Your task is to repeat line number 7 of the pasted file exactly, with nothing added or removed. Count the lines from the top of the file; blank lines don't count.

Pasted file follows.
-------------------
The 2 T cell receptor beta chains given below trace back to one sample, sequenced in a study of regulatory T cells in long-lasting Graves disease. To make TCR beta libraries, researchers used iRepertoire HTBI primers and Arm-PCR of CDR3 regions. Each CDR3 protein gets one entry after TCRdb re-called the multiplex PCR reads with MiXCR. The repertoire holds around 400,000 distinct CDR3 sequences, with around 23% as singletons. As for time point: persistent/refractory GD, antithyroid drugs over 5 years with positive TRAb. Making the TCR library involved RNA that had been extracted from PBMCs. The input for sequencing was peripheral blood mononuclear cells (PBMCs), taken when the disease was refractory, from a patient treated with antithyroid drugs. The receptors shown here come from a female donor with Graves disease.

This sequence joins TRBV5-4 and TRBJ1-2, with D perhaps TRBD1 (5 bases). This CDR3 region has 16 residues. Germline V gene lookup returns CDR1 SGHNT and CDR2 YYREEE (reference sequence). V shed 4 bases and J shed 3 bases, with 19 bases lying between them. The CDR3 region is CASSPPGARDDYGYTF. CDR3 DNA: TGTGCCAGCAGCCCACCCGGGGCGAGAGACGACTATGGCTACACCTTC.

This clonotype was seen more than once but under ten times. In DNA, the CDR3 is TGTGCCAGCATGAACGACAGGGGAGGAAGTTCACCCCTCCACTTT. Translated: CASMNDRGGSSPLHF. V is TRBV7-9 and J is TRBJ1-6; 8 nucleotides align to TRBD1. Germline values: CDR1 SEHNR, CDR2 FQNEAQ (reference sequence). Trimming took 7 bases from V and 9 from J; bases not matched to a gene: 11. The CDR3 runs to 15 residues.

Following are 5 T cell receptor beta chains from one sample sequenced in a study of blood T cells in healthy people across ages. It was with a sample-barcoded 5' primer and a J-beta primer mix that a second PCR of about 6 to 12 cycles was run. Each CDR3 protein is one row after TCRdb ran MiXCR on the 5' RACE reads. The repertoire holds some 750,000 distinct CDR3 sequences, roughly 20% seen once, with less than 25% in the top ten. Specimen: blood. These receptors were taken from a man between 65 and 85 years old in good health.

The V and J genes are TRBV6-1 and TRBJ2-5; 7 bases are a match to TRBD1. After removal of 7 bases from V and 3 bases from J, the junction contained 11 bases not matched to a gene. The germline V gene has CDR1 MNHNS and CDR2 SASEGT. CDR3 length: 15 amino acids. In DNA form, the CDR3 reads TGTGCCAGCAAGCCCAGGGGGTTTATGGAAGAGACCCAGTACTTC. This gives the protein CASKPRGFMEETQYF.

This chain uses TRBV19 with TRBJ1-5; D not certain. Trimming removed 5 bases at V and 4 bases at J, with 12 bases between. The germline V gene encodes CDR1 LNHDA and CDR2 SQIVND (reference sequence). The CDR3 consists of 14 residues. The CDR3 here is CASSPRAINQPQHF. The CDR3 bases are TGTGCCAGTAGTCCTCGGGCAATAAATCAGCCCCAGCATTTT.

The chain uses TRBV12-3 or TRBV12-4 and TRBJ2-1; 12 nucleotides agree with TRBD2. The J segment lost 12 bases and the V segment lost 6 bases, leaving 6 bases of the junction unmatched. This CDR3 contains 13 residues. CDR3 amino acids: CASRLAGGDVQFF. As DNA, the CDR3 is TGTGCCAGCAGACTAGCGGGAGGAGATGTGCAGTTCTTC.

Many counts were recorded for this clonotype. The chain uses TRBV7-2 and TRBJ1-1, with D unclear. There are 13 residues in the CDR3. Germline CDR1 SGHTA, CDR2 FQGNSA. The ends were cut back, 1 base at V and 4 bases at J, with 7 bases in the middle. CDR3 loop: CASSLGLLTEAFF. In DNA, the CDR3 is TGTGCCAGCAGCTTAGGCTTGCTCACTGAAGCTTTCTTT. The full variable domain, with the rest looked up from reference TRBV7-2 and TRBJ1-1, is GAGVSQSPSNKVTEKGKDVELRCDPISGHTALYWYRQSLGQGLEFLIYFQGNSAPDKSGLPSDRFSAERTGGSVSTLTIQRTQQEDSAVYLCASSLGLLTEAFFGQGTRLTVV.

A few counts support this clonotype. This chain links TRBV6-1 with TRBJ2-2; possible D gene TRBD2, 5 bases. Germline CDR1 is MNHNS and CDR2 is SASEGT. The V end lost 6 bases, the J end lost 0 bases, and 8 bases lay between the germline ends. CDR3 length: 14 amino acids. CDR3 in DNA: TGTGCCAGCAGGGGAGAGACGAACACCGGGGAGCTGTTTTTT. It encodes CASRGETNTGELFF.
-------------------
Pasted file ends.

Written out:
The chain uses TRBV12-3 or TRBV12-4 and TRBJ2-1; 12 nucleotides agree with TRBD2. The J segment lost 12 bases and the V segment lost 6 bases, leaving 6 bases of the junction unmatched. This CDR3 contains 13 residues. CDR3 amino acids: CASRLAGGDVQFF. As DNA, the CDR3 is TGTGCCAGCAGACTAGCGGGAGGAGATGTGCAGTTCTTC.